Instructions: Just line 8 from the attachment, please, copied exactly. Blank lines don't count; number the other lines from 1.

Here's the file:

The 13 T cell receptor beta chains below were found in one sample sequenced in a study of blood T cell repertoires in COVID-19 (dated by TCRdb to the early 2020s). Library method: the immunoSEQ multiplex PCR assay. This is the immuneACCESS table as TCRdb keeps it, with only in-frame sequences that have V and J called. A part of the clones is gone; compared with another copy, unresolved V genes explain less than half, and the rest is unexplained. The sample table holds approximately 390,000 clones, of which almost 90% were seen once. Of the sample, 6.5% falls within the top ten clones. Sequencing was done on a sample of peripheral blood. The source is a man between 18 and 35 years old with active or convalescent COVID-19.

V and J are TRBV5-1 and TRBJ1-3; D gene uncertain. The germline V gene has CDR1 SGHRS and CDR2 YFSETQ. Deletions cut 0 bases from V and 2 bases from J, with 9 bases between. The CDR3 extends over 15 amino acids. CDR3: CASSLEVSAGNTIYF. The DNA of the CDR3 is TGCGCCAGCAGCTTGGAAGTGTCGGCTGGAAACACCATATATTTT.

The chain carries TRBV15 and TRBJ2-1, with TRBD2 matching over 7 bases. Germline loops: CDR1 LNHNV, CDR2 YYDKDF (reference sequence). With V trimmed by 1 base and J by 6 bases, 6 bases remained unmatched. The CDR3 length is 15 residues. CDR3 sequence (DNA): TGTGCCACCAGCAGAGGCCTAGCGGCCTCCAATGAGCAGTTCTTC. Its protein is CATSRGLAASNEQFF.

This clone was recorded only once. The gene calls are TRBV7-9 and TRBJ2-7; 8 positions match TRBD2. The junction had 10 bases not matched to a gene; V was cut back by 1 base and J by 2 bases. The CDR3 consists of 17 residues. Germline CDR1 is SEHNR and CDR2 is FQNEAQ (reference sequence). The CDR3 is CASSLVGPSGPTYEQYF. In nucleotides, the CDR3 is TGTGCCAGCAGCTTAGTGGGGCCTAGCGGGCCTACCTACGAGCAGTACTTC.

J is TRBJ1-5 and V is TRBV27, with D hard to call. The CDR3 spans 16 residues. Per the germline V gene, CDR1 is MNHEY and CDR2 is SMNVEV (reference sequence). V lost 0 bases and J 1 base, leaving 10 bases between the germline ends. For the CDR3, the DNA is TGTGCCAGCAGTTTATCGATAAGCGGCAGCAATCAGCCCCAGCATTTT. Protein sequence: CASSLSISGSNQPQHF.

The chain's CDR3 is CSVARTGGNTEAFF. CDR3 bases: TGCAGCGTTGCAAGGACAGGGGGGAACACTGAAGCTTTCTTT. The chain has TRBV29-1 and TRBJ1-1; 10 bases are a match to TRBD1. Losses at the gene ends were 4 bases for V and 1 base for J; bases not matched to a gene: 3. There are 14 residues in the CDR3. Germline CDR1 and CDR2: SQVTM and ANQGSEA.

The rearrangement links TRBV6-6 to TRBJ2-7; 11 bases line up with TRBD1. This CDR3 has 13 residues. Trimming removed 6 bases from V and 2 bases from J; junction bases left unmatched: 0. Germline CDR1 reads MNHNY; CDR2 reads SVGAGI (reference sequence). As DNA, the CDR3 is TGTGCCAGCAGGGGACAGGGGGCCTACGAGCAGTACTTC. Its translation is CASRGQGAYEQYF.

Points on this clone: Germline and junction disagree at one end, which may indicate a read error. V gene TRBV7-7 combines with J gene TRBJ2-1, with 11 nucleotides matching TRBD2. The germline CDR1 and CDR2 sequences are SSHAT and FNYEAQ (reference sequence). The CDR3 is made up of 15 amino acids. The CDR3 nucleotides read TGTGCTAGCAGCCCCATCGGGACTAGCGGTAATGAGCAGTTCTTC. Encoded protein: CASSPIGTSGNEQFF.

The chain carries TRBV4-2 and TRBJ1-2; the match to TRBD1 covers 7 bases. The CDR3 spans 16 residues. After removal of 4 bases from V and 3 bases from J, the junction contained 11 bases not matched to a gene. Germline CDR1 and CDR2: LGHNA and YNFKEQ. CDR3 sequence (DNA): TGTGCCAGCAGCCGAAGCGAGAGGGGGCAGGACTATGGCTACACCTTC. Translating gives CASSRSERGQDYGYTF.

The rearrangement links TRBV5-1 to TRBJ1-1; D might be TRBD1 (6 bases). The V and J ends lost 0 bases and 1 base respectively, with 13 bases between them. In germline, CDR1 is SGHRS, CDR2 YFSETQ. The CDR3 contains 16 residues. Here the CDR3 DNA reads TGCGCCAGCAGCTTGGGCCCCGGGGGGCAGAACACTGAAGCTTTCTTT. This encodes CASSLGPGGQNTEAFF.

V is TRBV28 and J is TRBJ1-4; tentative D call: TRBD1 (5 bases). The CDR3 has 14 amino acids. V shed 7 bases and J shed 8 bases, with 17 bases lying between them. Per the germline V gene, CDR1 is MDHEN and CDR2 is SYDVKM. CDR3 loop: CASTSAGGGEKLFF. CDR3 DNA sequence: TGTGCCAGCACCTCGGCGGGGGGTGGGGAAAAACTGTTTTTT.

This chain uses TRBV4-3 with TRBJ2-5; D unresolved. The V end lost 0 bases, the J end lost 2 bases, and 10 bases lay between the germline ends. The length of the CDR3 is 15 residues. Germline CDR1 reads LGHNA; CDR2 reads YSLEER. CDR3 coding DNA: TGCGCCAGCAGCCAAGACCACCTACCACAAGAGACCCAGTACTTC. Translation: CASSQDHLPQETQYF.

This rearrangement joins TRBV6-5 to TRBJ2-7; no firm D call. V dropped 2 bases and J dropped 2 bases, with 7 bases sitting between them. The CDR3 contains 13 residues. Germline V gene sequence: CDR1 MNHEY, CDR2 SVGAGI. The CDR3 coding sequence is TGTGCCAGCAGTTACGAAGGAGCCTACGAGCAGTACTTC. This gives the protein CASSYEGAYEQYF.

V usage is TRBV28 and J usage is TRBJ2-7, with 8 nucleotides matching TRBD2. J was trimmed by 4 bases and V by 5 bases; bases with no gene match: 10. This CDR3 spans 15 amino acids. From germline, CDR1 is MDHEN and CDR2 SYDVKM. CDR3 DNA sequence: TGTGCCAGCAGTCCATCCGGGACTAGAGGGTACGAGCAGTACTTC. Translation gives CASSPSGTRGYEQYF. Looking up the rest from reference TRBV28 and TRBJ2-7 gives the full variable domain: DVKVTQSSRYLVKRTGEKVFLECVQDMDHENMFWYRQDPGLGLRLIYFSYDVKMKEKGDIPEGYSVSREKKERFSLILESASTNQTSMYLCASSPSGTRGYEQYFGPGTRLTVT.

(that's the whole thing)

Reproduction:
Points on this clone: Germline and junction disagree at one end, which may indicate a read error. V gene TRBV7-7 combines with J gene TRBJ2-1, with 11 nucleotides matching TRBD2. The germline CDR1 and CDR2 sequences are SSHAT and FNYEAQ (reference sequence). The CDR3 is made up of 15 amino acids. The CDR3 nucleotides read TGTGCTAGCAGCCCCATCGGGACTAGCGGTAATGAGCAGTTCTTC. Encoded protein: CASSPIGTSGNEQFF.